Tuesday, December 1, 2015

Film Review: Beasts of No Nation (2015)

Beasts of No Nation (Review)
Africa/2015
Format Viewed For Review: Netflix Instant
Netflix Streaming: Yes
Amazon Prime: No

"...paints a haunting portrait of war and child soldiers..."

When his family is separated and killed, Agu (Abraham Attah) must learn to survive during a vicious war...

Beasts of No Nation follows Agu, a young child in West Africa. When war approaches his peaceful village, Agu's mother and sister leave for the capital while Agu, his father, brother, and grandfather stay in their home. Agu escapes as his family is slaughtered by the army, barely evading death. Soon thereafter, Agu is caught by the Native Defense Force, the rebels, which allow him to join as a child soldier. Commandant (Idris Elba), the battalion's leader, allows Agu to join under his guidance. Agu transforms from innocent child to trained-murderer as he adapts to survive. The film continues to show this heart-rending transformation until its bittersweet finale.

Beasts of No Nation is truly a fantastic war film. The film paints a haunting portrait of war and child soldiers — an image that will stay with you long after its ending. It's a film that depicts the atrocities of an often forgotten war. Watching Agu's change from beginning to end was absolutely devastating; watching Commandant's deceit and exploitation of these children was appalling. It's a film that makes you feel — we don't see that too often now. The film's war sequences are also tense and raw, balancing the film's drama with traumatic action sequences — in a sense. The depictions of violence are also uncompromising. I liked that about the film. The uncompromising approach allows for a very effective and unforgettable experience.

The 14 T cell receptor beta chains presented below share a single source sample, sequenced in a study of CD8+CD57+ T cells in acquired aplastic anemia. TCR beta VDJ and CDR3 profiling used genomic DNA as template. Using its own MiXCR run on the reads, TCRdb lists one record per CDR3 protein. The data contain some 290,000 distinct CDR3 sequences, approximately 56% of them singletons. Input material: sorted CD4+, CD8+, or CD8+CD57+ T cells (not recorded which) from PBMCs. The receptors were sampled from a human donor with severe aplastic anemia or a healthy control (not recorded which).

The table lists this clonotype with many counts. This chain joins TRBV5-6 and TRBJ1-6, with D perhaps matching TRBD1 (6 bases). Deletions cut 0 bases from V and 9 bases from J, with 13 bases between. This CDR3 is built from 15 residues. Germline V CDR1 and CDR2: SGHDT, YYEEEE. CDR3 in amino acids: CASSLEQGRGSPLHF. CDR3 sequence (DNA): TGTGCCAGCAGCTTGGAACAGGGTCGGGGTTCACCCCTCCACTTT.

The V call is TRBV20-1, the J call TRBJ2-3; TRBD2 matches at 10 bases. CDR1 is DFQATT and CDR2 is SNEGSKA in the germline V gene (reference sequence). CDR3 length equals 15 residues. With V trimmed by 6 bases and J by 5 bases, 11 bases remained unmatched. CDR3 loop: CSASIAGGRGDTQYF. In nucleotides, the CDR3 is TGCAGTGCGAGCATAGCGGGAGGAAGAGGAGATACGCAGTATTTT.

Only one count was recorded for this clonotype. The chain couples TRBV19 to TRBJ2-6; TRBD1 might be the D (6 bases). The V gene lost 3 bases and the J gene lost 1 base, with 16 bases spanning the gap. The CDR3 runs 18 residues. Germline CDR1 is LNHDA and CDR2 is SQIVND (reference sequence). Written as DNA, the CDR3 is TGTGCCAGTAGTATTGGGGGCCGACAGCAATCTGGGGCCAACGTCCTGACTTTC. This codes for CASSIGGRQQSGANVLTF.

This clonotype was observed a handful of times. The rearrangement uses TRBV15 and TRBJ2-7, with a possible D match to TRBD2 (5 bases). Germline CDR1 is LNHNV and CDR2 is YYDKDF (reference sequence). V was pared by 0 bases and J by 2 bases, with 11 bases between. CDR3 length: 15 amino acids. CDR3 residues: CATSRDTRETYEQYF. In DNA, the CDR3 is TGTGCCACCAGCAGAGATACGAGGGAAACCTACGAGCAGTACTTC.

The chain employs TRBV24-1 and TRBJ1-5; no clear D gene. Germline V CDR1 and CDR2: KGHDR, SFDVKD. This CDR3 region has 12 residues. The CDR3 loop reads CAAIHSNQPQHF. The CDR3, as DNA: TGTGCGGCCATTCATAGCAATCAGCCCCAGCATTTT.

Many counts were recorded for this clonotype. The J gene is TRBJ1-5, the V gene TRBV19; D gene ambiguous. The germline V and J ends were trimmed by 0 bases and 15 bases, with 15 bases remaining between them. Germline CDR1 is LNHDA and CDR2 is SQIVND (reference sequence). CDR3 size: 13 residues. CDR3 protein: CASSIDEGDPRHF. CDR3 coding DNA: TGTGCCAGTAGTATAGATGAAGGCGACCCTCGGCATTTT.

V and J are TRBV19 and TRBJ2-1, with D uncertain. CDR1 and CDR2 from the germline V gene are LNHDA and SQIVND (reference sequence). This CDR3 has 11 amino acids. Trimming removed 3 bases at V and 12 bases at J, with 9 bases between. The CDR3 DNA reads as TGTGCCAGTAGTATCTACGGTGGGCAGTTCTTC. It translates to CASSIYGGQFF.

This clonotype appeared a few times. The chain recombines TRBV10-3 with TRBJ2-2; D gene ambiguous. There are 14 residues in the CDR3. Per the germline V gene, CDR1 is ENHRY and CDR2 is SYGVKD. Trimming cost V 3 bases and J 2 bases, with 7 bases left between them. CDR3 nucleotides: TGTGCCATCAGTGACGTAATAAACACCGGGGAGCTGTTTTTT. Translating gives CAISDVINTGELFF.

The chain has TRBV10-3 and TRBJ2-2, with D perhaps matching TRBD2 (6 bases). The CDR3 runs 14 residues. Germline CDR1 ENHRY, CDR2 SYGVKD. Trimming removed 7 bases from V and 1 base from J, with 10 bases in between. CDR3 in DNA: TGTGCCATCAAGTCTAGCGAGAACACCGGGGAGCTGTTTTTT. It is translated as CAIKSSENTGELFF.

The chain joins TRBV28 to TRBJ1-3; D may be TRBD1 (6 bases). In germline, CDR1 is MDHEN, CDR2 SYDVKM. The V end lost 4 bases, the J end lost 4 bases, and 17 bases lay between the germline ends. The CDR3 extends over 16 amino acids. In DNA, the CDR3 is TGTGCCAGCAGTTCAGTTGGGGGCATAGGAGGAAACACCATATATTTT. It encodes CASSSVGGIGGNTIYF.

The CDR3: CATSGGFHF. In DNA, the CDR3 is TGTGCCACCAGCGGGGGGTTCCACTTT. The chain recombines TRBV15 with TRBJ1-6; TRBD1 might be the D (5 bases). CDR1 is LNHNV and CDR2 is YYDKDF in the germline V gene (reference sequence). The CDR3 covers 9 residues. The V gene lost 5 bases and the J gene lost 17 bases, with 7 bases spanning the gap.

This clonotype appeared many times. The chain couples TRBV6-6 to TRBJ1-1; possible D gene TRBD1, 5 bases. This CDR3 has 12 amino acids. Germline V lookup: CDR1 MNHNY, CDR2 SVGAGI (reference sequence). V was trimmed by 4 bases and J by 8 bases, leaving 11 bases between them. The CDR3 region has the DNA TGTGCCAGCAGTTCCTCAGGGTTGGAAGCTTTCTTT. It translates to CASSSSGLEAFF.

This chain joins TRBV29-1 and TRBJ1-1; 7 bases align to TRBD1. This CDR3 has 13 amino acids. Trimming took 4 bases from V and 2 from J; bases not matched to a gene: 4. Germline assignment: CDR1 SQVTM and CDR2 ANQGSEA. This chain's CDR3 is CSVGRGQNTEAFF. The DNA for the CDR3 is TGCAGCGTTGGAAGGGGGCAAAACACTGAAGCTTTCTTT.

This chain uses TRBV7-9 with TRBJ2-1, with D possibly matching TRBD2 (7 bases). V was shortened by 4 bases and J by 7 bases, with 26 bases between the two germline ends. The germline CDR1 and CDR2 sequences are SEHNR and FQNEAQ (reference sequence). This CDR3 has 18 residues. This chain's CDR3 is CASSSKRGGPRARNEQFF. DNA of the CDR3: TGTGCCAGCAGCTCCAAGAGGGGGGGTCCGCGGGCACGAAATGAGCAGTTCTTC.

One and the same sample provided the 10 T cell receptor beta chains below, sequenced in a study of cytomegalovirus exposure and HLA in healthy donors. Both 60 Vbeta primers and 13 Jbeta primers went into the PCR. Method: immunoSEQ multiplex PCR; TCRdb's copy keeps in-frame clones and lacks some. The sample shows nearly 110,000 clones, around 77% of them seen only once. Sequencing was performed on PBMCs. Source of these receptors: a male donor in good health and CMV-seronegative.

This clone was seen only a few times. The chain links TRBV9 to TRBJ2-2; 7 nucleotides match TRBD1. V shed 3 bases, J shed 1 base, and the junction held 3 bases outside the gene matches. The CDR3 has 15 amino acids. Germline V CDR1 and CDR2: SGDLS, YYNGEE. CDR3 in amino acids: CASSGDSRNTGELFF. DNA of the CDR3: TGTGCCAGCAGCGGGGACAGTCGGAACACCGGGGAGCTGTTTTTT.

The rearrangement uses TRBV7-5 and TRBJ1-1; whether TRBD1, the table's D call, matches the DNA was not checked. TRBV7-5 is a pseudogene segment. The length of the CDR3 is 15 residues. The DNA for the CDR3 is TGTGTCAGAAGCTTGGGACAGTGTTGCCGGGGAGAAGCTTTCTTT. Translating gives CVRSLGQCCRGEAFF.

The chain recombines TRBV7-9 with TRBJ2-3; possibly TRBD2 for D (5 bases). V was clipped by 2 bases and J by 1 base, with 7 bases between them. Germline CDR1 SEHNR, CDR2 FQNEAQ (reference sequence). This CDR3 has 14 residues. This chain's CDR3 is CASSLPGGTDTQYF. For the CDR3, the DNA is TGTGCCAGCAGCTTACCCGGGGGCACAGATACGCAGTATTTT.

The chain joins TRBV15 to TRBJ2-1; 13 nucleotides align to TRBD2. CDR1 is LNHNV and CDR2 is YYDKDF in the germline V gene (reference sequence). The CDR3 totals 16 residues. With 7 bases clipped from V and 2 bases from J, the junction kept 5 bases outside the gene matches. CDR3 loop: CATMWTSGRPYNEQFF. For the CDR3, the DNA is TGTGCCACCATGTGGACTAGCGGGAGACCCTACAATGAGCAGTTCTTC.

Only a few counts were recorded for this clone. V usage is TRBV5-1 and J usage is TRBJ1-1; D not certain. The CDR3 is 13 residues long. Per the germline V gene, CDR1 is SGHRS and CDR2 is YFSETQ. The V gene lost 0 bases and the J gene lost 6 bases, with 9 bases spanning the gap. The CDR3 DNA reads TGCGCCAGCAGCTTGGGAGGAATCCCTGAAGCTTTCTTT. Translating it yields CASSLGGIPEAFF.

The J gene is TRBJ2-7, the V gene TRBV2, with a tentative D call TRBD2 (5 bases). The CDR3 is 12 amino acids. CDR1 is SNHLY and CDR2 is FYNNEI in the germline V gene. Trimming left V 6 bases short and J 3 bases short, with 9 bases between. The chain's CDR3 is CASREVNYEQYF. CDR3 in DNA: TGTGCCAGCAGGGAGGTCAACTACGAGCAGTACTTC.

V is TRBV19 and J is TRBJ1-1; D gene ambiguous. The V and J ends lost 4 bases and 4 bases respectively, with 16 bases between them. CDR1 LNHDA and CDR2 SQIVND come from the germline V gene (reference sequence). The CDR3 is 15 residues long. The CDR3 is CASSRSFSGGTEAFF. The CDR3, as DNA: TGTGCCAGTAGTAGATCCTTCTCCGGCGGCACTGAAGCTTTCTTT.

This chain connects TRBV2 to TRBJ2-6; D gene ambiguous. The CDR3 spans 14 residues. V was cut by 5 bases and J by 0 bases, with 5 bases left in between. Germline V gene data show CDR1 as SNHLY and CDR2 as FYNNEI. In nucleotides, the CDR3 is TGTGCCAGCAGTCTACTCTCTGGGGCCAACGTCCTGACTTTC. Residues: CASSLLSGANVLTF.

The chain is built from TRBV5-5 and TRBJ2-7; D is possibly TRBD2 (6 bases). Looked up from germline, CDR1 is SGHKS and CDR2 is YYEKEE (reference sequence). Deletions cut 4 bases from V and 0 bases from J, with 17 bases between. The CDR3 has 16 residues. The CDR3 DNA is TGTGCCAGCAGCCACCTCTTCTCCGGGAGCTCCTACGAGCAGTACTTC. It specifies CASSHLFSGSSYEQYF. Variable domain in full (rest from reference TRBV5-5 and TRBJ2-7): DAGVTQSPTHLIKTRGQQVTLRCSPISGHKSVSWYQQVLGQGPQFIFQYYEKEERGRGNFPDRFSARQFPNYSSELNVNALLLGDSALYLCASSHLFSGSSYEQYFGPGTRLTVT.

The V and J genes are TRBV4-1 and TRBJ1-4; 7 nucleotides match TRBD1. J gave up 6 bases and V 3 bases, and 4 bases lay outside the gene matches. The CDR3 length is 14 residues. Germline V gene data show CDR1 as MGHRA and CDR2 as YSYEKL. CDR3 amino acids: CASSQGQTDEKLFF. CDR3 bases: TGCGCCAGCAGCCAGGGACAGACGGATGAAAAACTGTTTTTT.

The acting is superb. Abraham Attah is magnificent in his role — very versatile and genuine in his emotion. Idris Elba is the man you love to hate. Elba plays a disturbed character oozing with charisma — exactly what you'd expect from a deceitful and powerful leader. Elba delivers one of the finest performances of the year. The film is beautifully shot, capturing the lush environment with great attention to color and detail. The music is also perfect in matching the mood. The film is based on a novel of the same title. It was written for the screen and directed by Cary Joji Fukunaga, the director of True Detective (Season 1). Fukunaga crafts Beasts of No Nation with finesse. He handles the subject well without compromising, meticulously crafting each scene with a painstaking attention to detail.

Overall, Beasts of No Nation is a superb film. It's certainly a very disturbing depiction of war, but it is a film you should watch. It's a haunting movie, but with good intentions — and it's very well made. From the acting to the direction, Beasts of No Nation is a technical marvel. Beasts of No Nation is one of the best films of 2015, if not, it is the best film of the year.

Score: 10/10
Parental Guide: Strong violence and blood, some brief nudity.

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